Friday, 4 November 2016


In the first Star Trek film, there is a scene where Admiral Kirk strides purposefully through Star Fleet Headquarters among bustling uniformed personnel. He speaks to a Vulcan and there are probably other species present. In Gene Rodenberry's novelization, the Vulcan thanks Kirk for recommending him as the new Science Officer of the Enterprise. As a Vulcan, he does not believe that it is necessary to thank anyone else for a position that he would have won on his own merits. However, he knows that to say "Thank you" is the human custom and also knows from Spock that this human being is particularly worthy of respect.

In Poul Anderson's The People Of The Wind, Daniel Holm, Second Marchwarden of the Lauran System, strides through the Lauran Admiralty building, surrounded by naval personnel, civilian employees and more Ythrians than human beings. The former species is less numerous on Avalon but several are here from elsewhere in the Domain, including Ythri.

Holm goes to confer with First Marchwarden Ferune of the Mistwood Choth. Ferune's honor guard salutes Holm and admits him.

"(Holm did not tolerate time-wasting ceremoniousness in his department, but he admitted its importance to Ythrians.)" (Rise Of The Terran Empire, p. 454)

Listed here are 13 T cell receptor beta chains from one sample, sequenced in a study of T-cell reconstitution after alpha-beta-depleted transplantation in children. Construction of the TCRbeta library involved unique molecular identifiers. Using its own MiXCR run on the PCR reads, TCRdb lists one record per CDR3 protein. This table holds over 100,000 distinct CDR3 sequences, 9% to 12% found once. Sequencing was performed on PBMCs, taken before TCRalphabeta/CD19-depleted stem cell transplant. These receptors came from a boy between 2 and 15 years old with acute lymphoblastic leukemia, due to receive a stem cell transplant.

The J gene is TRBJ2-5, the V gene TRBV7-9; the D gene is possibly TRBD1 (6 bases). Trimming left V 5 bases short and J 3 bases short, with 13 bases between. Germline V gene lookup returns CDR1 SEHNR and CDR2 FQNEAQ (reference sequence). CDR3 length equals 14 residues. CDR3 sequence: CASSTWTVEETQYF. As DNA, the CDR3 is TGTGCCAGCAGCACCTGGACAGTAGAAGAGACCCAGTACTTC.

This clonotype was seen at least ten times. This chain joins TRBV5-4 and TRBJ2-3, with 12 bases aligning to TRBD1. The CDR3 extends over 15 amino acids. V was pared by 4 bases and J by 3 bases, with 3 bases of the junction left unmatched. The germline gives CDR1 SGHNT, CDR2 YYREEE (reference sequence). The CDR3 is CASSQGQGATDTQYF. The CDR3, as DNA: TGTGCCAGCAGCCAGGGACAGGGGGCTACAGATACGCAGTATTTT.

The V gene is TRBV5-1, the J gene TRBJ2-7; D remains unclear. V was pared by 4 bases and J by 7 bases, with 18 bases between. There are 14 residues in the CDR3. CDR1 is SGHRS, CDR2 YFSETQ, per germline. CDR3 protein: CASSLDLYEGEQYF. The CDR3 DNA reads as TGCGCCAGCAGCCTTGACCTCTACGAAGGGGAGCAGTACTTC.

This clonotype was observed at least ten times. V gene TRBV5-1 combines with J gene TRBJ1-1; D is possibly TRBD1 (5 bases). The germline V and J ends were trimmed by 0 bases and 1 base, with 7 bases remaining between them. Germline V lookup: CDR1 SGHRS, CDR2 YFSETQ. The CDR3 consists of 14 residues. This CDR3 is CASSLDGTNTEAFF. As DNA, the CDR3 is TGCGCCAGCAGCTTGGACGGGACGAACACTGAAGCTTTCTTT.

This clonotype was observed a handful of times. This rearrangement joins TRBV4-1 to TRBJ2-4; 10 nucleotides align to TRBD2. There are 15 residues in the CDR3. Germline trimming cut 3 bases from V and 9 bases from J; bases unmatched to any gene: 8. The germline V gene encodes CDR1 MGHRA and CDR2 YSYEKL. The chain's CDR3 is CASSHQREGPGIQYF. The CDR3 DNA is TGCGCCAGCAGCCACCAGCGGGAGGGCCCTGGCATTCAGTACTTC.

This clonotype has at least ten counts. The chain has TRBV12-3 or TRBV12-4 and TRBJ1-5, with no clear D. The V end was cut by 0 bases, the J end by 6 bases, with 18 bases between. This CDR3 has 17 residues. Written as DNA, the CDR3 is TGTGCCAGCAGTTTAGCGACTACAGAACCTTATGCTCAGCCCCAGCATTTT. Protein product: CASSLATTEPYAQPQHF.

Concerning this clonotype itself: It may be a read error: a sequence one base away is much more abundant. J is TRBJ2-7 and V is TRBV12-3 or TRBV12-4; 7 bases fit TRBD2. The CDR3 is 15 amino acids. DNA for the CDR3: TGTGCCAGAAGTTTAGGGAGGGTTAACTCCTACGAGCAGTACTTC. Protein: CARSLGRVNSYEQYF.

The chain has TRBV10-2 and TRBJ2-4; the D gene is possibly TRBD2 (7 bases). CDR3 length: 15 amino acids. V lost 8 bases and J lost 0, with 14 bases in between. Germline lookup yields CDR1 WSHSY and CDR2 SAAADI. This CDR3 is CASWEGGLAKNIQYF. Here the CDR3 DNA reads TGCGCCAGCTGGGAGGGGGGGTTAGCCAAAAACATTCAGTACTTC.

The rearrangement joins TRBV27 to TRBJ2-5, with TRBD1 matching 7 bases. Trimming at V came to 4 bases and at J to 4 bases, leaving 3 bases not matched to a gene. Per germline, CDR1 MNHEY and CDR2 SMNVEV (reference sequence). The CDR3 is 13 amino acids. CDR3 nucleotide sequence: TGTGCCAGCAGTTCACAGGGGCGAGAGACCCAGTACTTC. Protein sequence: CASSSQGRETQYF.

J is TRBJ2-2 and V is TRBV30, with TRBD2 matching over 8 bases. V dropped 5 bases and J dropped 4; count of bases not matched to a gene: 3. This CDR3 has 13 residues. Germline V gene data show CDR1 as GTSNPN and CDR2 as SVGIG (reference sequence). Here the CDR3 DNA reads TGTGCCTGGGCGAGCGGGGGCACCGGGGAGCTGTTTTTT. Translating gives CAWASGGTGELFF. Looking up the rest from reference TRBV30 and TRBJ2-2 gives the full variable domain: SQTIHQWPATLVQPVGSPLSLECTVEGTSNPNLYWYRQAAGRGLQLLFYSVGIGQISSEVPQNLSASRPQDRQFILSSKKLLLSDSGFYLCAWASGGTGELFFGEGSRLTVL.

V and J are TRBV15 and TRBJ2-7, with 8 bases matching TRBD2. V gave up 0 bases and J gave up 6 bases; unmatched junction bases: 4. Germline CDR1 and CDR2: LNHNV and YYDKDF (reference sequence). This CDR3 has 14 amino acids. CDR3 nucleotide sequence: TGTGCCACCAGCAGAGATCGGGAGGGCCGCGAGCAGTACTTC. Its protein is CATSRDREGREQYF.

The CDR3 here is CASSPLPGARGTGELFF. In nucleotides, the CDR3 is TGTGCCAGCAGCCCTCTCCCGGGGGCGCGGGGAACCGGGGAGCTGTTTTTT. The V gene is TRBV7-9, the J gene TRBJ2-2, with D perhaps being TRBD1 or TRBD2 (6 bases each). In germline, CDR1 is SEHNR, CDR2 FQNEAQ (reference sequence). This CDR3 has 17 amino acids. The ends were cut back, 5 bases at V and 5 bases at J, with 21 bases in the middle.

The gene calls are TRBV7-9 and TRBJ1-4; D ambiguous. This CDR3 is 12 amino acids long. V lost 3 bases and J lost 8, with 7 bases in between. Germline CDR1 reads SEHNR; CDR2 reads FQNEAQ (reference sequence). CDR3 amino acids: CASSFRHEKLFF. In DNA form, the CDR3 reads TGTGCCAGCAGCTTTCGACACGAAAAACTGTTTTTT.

Thus, a Vulcan acknowledges a human custom and a human being acknowledges an Ythrian custom. In both fictional universes, the characters respond to a crisis.

1 comment:

Sean M. Brooks said...

Kaor, Paul!

The Marchwardens of Avalon were not the only high ranking officers to be impatient of ceremony! In Chapter X of ENSIGN FLANDRY, as Brechdan Ironrede (Protector of the Roidhun's Grand Council) was preparing to attend a reception at the Imperial embassy, we see this: "His Admiralty worked around the clock. He heard its buzz, click, foot-shuffle, mutter through the shut anteroom door. Because he really had not time for exchanging salutes according to rank and clan with every officer, technician, and guard, he seldom passed that way."

I don't entirely agree with Holm's impatience with ceremoniousness. Symbolic gestures DO have meaning and importance, after all. But I discussed this at greater length in one of my articles!